Prague: Beer,, and an Impromptu Kayaking Trip

Hello Friends,

Here is Minnesota, the signs of an early Spring are spotted on every street corner. I see the green of emerging crocuses peeking from under the soil and the robins and cardinals are singing their Spring tunes. It is a nice feeling to wake up in the morning to the whistling of Northern Cardinals fighting for their territory; it means Spring is fast approaching. Though it is April, I must mention one thing from March. March is my birthday month and now I am 27 years old. I am thankful to my friends and family who made my birthday very special this year, specifically mentioning the surprise birthday party my partner and a friend planned for me. It was a welcome surprise and it reaffirmed to me that I am happy here in the Twin Cities because not only do I love this city, but I also have a love and appreciation for the people in my life.

Well, this post will be my last installment in my 2016 Euro Trip series. Please enjoy.


My sister, named Colleen, posing on Charles Bridge with Prague Castle in the distance.

Prague: Beer,, and an Impromptu Kayaking Trip

In my last post about my Euro Trip, I wrote about my experiences in Munich, specifically about my short visit to the Dachau Concentration Camp and Memorial Site just outside of Munich. After spending a day in Dachau, Colleen and I returned to Munich and stayed in a hostel near the train station. It was the Wombat’s City Hostel. Colleen and I were not in a social mood that evening, but I would recommend this hostel to any traveler, especially those who want to meet other travelers.

The following morning, Colleen and I awoke early to catch a train to Prague in the Czech Republic. In total, the trip would take about five hours. While in-transit, I read some, but mostly I looked out the window and daydreamed. I also spent time reminiscing about my first time in Prague, which was three-and-a-half years prior. Prague was my first European stop (aside from Russia) during my 7-month around-the-world trip. I had met my father and brother then, so it was only fitting to be traveling there with my sister now.


Colleen and I walking through Prague’s Old Town during sunset.

Here is a short video of Colleen walking across the bridge.

We arrived in the evening—due to train delays—and walked from the main train station all the way to our hostel called Hostel Santini Prague. It was a glorious 40-minute walk that led us through a sliver of the Jewish Quarter and then through Prague’s Old Town. Colleen was in awe of the architecture and kept her head mostly looking up throughout the walk—except for looking down to avoid the occasional uprooted cobblestone. We walked across Charles Bridge and the from there watched as the evening’s sun turned from sunset into twilight. The rest of the evening included meeting a stranger off the street, who happened to be an Argentinian named Martin (his Instagram name is @martinignaccio), and having dinner not far from the hostel. It is one of the benefits of traveling, you get the chance to meet people from all over the world, people you would never have the opportunity to meet otherwise. We shared beers (fun fact: beer is cheaper than buying a bottle of water in Prague), ate goulash, and talked till the late evening.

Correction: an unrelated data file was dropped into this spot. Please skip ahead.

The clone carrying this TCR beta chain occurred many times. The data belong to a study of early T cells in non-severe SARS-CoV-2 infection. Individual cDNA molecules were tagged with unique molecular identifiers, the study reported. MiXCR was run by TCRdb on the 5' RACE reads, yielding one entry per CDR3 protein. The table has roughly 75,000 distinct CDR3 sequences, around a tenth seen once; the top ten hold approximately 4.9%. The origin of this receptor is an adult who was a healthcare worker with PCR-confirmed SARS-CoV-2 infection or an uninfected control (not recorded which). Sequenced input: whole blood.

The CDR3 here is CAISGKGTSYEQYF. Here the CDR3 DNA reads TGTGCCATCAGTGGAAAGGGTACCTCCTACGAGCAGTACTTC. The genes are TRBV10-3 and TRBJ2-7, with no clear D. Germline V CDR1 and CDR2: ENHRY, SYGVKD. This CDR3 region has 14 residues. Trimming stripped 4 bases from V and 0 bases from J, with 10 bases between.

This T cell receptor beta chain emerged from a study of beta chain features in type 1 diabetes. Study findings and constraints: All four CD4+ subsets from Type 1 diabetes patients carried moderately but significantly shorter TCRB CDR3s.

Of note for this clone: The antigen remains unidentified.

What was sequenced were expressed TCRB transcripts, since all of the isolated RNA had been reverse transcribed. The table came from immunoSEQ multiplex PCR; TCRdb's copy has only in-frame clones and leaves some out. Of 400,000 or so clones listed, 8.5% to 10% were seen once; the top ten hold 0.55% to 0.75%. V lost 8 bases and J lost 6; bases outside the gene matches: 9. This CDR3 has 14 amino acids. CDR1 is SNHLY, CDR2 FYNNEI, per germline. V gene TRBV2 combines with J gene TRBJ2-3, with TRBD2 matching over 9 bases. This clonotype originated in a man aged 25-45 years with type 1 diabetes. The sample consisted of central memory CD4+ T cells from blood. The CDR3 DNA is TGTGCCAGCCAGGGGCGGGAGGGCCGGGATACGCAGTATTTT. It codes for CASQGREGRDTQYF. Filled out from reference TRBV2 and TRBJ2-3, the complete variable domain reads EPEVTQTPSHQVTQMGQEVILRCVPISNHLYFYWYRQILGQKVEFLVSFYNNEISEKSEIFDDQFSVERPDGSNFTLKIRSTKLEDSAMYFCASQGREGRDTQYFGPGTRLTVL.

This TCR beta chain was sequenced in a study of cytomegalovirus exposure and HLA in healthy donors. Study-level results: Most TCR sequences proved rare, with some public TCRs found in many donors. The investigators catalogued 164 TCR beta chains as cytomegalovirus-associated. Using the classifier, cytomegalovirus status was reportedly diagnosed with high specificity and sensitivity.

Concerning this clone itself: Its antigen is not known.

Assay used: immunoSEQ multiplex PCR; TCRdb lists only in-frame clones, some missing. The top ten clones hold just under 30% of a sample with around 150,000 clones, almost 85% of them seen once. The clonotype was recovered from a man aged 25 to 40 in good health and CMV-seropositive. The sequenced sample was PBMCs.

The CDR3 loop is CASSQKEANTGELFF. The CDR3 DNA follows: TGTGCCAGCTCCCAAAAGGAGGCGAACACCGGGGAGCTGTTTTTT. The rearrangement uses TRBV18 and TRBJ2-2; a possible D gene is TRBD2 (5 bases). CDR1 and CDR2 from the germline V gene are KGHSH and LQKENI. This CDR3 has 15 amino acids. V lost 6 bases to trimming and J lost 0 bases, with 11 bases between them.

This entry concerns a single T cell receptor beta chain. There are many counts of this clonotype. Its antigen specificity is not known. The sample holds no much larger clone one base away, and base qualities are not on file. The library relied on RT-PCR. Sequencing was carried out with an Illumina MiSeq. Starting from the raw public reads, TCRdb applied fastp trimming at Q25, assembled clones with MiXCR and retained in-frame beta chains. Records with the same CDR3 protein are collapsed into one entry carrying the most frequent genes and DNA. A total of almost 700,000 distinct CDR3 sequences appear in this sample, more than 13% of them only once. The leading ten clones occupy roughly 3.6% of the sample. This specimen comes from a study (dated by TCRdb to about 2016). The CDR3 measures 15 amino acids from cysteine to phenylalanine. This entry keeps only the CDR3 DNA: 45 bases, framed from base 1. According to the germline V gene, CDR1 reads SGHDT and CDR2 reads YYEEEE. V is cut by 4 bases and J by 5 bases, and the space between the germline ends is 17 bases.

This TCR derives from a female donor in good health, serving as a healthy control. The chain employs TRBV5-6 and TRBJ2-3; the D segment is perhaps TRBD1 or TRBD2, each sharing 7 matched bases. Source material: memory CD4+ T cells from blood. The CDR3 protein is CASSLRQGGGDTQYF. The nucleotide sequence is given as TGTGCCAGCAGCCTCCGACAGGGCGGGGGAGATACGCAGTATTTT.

Our second day in Prague. We walked through Old Town and went inside St. James’ Basilica.

The following morning, Colleen and I walked back to Old Town Square to find a free walking tour. We were fortunate to find an amazing tour guide, through Prague City Tours (the people in the bright blue shirts). On the tour, he educated us on important events that occurred throughout the city and pointed out fun architectural facts. One that comes to mind is what sets Prague apart from other cities is the architecture of Prague is not consistent, meaning one building may be from the medieval century, while the building adjacent may be from the renaissance, while the building adjacent from that may be from the baroque period. When he pointed that out, I noticed all throughout my time in Prague that most of the city is a mishmash of different types of architecture.


Couchsurfing: meet and adventure with new friends from around the world. From the blog Backpacking Diplomacy

After the tour, Colleen and I split up for the rest of the day. Colleen went to a Prague Castle tour (I didn’t go because I had been before), while I went the opposite direction to attend a meet-up through I had checked out the Prague Couchsurfing web page and realized that Colleen and I were in for a treat. I learned that the Annual Prague Couch Crash was that week/weekend and that there were events planned every day that Colleen and I would be in town. That day was an afternoon beer and chat with locals and other couch-surfers. (For reference, almost every major city has an annual Couch Crash, which is an all-weekend event that is run by locals to pick the best places to go, the best things to do, and the best restaurants to eat at for people in town visiting for the Couch Crash).